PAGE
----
House Speaker John Boehner (R-Ohio) unleashed on Republican trade defectors today, saying he expects his caucus to act like a unified caucus.
Thirty-four Republicans tried to keep the trade package from coming to the floor last Friday, with just enough pro-trade Democrats voting for the rule to pass 217-212.
After coming to the floor, Trade Promotion Authority passed 219-211, with 54 Republicans — including libertarian and conservative members — voting against the bill and 28 Democrats — ranging from liberals to Blue Dogs — voting in favor. Trade Adjustment Assistance crashed on a 126-302 vote with just 86 Republicans and 40 Democrats voted in favor of the bill. Minority Leader Nancy Pelosi (D-Calif.) saw killing TAA as their only way of stopping TPA.
But Boehner was burned by the defections on the rule vote, maintaining that the caucus can’t split on procedural votes, and made his displeasure known.
After a closed-door meeting with Republican lawmakers at the Capitol Hill Club today, Boehner told reporters he’s “not very happy” about the defections.
“And I made it pretty clear to the members today I was not very happy about it,” he said. “You know, we’re a team and we’ve worked hard to get in the majority, we’ve worked hard to stay in the majority, and I expect our team to act like a team. And I, frankly, made it pretty clear I wasn’t very happy.
Boehner called wrapping up the trade deal “a large priority of mine” and said he and President Obama spoke yesterday — “matter of fact, we had several conversations yesterday — trying to find a way to move ahead.”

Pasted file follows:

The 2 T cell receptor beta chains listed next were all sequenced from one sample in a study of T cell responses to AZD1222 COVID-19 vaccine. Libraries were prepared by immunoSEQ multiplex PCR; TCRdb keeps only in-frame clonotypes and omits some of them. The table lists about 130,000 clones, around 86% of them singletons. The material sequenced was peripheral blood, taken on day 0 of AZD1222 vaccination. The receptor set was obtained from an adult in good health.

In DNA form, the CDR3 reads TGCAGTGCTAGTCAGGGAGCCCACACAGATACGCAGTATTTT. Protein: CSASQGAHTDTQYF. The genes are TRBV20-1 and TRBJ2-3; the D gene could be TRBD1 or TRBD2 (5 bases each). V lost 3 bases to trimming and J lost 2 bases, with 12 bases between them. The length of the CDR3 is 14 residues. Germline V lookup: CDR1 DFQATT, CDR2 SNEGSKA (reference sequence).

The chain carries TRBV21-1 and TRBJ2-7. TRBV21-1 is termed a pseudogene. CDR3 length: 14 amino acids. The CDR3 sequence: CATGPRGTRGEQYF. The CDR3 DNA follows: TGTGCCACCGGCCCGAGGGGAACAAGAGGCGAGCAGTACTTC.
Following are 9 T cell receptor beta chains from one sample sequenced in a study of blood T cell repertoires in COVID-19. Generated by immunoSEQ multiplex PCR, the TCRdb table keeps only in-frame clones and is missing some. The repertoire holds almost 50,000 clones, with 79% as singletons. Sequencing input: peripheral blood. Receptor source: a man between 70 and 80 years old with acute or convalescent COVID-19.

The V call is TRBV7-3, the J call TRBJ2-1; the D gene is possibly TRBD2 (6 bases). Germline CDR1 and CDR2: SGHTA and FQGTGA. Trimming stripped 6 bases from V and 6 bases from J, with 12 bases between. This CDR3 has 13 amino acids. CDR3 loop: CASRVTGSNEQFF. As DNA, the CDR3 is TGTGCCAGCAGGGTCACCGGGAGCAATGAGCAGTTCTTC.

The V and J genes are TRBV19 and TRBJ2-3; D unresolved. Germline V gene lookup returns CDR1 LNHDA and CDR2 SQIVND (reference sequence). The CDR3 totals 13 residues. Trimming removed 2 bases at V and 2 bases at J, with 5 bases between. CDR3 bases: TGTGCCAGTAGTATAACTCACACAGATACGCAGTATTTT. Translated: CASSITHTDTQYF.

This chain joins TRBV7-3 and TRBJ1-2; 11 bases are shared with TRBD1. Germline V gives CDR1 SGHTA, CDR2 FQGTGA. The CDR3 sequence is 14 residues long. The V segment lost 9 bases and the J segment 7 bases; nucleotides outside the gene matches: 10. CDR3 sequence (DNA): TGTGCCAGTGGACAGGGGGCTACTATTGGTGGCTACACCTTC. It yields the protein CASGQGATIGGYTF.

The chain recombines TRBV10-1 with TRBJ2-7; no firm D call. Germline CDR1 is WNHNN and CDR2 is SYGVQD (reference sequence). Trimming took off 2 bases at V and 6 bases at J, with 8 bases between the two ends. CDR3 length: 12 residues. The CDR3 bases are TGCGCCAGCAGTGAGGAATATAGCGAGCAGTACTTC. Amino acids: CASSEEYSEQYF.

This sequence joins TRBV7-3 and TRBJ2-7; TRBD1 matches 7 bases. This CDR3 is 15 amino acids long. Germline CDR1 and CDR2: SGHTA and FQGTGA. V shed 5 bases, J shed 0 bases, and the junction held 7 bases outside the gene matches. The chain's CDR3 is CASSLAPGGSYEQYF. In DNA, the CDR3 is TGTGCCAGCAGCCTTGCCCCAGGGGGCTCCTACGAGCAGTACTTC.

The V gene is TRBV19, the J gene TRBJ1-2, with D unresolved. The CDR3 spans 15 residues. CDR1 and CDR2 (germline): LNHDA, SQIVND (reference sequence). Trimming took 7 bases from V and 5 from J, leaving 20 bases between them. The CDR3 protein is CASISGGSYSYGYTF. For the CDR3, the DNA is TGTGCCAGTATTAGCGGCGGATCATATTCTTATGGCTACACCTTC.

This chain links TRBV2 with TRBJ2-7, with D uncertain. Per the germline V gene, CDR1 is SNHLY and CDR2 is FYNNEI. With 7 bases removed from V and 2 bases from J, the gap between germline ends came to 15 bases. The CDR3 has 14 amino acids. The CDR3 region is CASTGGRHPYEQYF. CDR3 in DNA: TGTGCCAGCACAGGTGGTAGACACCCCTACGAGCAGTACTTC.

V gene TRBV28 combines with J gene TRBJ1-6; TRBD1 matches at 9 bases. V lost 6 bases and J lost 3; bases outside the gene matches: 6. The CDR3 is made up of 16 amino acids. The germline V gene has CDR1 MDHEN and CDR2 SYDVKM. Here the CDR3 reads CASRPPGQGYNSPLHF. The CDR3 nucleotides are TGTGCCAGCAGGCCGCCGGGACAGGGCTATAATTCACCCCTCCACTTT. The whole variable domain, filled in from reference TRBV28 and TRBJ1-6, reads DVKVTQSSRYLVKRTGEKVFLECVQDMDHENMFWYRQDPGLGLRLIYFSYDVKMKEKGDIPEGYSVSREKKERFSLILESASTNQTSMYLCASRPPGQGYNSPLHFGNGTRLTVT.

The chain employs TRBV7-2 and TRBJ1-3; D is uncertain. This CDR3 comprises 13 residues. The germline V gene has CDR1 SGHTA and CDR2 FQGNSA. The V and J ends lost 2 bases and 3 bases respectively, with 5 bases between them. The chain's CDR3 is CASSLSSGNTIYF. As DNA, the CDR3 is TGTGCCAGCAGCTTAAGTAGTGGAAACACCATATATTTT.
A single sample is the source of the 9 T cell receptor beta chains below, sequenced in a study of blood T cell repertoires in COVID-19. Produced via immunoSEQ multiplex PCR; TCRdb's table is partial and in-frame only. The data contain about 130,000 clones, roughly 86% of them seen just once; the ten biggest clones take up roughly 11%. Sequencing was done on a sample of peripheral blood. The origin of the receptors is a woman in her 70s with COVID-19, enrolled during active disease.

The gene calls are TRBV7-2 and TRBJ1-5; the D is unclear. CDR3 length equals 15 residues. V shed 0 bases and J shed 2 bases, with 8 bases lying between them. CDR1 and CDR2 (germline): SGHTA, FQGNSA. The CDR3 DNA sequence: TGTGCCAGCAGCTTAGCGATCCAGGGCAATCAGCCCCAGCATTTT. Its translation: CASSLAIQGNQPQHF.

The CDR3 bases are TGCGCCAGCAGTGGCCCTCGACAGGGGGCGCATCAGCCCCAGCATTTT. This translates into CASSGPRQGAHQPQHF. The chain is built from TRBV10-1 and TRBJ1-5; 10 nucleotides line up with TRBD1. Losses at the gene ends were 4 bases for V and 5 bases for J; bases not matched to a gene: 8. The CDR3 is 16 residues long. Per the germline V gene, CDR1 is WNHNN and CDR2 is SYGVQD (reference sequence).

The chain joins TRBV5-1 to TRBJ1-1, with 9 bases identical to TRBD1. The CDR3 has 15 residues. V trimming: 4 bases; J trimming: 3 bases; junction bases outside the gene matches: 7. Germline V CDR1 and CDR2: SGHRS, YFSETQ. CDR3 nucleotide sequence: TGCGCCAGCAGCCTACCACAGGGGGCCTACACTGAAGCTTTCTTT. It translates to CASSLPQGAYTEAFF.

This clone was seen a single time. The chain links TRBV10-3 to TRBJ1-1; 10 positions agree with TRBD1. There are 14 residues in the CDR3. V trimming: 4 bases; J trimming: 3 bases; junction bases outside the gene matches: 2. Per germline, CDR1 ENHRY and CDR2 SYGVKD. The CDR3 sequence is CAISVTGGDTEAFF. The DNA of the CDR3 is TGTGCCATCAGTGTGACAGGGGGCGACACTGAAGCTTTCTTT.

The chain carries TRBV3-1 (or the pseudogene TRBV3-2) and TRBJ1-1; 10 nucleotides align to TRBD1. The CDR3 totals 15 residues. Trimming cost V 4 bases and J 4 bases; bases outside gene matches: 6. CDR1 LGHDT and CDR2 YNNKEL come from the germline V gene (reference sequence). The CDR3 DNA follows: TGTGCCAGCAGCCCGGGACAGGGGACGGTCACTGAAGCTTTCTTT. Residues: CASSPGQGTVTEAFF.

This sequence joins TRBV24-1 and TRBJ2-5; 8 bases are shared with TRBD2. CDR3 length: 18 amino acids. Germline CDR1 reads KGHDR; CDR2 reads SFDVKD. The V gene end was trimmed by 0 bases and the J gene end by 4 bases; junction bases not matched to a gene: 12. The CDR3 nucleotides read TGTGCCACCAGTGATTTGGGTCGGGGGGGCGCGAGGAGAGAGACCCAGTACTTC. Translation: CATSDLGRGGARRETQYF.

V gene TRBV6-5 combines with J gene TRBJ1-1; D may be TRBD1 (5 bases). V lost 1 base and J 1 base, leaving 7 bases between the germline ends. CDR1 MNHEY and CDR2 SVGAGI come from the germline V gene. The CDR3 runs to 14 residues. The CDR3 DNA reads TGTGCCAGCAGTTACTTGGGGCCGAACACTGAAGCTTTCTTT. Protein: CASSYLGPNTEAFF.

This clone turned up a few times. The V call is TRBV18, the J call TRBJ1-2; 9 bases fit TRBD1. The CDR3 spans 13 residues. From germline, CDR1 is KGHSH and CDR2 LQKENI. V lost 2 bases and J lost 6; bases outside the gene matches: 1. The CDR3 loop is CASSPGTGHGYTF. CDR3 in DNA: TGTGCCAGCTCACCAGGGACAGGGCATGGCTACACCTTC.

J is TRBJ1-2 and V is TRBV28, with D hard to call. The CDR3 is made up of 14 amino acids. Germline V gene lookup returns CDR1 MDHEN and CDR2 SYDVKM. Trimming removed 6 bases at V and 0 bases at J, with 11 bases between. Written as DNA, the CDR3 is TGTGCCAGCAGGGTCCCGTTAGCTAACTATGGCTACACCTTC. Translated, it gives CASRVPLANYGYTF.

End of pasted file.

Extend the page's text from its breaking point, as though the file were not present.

“I want trade promotion authority finished as soon as we can get it finished. And we’re looking for a way forward, when we find one, we’ll let you know,” he said. “This is important for America. This isn’t about Republicans or Democrats, it’s about our country and it’s about the people that we serve from one coast to the other.”
But lawmakers didn’t just get a stern lecture.
National Journal first reported today that House Majority Whip Steve Scalise (R-La.) gave the heave-ho to three conservatives on the whip team — Reps. Cynthia Lummis (Wyo.), Steve Pearce (N.M.) and Trent Franks (Ariz.) — for not keeping members in line.
“In the beginning of the year,” Scalise spokesman Chris Bond said, “Whip Scalise reaffirmed the longstanding policy, also held by his predecessors, that while Whip team members are free to vote their conscience on underlying bills, they are expected to vote as a team on procedural matters such as last week’s rule vote.”
Rep. Raúl Labrador (R-Idaho) noted at a Heritage Foundation event this morning that “voting against the rule is almost like committing a capital crime here.”
Labrador was one of those Republicans who voted against the rule.
“This is the second or third time that they negotiated with Democrats and then Democrats go back on their word,” Labrador said. “And they still don’t come to the conservatives.”